In the 1950s an as yet unidentified friend wrote to him of a conference in which ‘Hawkpur came up in connection with Dr. Maxwell Jones and his rehabilitation unit. I was sitting next to Ben and at the end he said “It’s just Hswkspur all over again.” Ben was quite indignant at the idea of Maxwell Jones’ methods being handed to us as something new’ (undated letter to David Wills, PP/WDW 2 Uncertain).


Continuity and the conflict of origins 2


In describing the origins of the Northfield Experiment in his Introduction to Group-Analytic Psychotherapy(William Heinemann, 1948, p.18) Sigmund Foulkes speaks of Phase A, in which “Iwas able to extend a group oriented approach as far as my own territory reached ...” and goes on to say that “For this period owe a debt of gratitude to my the then C.O., Lt.-Col. Denis Carroll, for his active interest and support.” Indeed, Dr. Tom Harrison, in an unpublished manuscript held at the Archive, suggests that “The first step in the earliest phase of the Second Experiment was a series of organisational changes (probably initiated by the Commanding Officer, Denis Carroll)...” who was Commanding Officer at Northfield from March 17, 1944 until the end of December 1944 or the beginning of January, 1945.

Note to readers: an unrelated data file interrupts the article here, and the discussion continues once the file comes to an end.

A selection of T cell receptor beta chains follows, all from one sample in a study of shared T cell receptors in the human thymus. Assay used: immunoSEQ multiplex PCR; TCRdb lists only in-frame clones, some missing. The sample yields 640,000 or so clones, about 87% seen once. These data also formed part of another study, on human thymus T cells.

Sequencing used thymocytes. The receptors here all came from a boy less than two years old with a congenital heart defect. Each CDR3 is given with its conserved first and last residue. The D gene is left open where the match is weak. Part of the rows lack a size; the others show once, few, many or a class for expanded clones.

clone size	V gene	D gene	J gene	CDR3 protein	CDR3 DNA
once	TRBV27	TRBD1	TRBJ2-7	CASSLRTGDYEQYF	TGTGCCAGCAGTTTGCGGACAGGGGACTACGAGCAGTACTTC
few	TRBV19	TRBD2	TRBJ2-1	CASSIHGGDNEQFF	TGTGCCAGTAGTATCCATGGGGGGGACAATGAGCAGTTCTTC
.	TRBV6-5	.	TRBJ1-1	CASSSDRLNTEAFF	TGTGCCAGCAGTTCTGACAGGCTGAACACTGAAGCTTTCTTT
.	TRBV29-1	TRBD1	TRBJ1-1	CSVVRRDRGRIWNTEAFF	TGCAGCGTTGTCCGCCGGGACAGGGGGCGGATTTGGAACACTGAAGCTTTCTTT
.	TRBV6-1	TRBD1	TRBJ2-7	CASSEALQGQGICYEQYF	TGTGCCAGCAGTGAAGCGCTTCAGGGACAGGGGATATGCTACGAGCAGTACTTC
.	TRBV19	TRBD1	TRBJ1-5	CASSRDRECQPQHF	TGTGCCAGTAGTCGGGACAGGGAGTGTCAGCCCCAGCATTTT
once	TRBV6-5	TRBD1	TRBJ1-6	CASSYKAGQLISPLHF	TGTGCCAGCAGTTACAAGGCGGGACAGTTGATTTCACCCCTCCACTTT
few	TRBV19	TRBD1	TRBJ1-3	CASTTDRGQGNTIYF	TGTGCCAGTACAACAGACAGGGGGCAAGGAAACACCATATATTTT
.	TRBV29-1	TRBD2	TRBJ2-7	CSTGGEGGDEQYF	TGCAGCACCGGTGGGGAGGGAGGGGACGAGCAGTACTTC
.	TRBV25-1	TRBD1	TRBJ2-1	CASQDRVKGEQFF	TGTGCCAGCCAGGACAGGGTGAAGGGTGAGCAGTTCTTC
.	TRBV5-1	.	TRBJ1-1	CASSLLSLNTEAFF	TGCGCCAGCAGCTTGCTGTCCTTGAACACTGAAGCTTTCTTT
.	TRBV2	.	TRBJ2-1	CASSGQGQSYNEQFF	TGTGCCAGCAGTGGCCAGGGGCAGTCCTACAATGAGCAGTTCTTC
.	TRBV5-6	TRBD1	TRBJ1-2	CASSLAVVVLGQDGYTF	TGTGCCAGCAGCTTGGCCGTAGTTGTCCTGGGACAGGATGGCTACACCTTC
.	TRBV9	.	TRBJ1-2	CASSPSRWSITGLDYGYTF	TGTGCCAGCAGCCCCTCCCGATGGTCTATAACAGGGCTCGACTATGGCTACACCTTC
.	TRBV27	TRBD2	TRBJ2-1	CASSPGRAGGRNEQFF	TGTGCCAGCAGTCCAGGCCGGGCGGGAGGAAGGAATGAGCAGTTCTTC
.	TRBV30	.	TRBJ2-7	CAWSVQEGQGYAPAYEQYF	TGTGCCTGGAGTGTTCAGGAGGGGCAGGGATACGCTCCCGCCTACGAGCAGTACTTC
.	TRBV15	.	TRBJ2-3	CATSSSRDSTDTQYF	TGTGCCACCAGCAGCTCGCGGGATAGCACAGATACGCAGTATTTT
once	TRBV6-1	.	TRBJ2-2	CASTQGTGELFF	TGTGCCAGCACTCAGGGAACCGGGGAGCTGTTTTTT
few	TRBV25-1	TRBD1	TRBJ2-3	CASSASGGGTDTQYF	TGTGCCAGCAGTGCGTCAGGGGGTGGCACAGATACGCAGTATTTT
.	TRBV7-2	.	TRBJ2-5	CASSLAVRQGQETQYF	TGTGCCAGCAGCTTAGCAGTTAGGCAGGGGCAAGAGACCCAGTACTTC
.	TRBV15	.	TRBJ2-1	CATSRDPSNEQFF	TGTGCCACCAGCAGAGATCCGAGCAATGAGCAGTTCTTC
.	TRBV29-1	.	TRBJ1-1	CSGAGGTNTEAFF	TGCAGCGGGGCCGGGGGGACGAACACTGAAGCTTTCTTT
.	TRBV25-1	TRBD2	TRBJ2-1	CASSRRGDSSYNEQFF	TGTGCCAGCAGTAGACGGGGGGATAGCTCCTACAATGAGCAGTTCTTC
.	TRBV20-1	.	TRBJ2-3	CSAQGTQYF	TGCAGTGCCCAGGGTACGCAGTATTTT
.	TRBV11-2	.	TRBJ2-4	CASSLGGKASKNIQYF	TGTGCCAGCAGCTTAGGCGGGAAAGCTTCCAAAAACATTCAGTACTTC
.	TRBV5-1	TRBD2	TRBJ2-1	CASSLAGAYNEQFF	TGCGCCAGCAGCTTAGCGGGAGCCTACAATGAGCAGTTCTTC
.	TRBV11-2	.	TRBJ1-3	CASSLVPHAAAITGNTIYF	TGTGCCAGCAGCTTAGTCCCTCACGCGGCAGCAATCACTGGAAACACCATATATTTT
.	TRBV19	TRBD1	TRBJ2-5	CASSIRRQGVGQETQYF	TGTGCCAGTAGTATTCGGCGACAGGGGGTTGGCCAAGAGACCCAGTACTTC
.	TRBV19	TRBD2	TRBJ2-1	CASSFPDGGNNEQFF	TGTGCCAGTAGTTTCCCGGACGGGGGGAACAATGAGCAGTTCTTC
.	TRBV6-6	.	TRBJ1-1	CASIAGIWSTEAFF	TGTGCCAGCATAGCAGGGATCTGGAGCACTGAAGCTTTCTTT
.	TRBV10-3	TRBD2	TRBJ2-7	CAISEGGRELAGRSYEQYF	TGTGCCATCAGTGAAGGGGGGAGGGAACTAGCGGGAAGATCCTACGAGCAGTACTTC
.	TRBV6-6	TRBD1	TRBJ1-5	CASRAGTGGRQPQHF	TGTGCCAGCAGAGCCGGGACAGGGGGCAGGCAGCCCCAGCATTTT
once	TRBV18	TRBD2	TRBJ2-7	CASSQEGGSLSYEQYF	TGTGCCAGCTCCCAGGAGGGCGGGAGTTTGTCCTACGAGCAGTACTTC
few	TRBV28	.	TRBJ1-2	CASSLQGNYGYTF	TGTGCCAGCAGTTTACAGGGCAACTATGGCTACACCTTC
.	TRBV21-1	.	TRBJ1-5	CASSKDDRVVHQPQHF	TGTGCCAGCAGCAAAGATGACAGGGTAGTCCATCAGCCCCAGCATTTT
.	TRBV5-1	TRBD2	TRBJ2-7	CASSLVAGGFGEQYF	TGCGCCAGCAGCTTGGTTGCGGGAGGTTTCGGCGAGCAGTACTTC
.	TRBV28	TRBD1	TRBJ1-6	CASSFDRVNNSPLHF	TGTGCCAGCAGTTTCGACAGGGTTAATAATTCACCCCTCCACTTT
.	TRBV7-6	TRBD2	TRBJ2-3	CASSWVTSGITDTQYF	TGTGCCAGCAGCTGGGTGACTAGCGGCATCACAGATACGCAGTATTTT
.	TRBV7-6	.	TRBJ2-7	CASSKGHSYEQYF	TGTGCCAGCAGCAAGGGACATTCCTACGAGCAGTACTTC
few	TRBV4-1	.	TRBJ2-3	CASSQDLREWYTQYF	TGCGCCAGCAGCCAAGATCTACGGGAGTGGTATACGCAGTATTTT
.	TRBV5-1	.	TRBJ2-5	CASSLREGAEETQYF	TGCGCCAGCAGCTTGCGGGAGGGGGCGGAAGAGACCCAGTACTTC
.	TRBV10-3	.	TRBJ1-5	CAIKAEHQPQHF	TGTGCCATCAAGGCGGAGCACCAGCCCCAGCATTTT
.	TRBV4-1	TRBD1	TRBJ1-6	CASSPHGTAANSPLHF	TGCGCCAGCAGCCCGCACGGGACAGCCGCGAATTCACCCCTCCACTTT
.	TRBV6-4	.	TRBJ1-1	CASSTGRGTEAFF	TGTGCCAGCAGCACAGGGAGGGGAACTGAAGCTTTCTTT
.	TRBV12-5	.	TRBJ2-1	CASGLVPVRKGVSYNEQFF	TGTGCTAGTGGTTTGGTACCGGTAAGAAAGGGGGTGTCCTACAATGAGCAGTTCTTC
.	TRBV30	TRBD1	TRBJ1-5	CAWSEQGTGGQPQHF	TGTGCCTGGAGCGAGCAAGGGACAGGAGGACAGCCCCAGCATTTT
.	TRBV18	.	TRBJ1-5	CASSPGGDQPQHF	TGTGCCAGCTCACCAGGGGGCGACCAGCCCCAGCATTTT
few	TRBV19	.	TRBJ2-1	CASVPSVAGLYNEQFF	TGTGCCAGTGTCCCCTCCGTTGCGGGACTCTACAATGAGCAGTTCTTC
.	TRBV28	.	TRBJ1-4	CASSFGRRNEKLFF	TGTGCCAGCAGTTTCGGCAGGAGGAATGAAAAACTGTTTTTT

Denis Carroll was the chairman of the Q-Camps Selection and Treatment Committee. In an unpublished typescript Dr. Marjorie Franklin, the Hon. Secretary of the Q-Camps Committee, speaks of: “...the real start of Q-Camp (alias Hawkspur) to the bare bones of which David Wills, in collaboration with Denis Carroll, was to give life of a lasting quality as an expression of some of the ways in which planned environment therapy can be used.” Adding “...To the early workers the whole Q-Camp project was an important pioneer enterprise I refrain from using the word ‘experiment’ because of Dr. Carroll’s objections to that word being applied to Q which he said had already justified its value and ceased to be experimental.” (“Paper for Planned Environment Therapy Discussion Group, March 19th1971”, ts).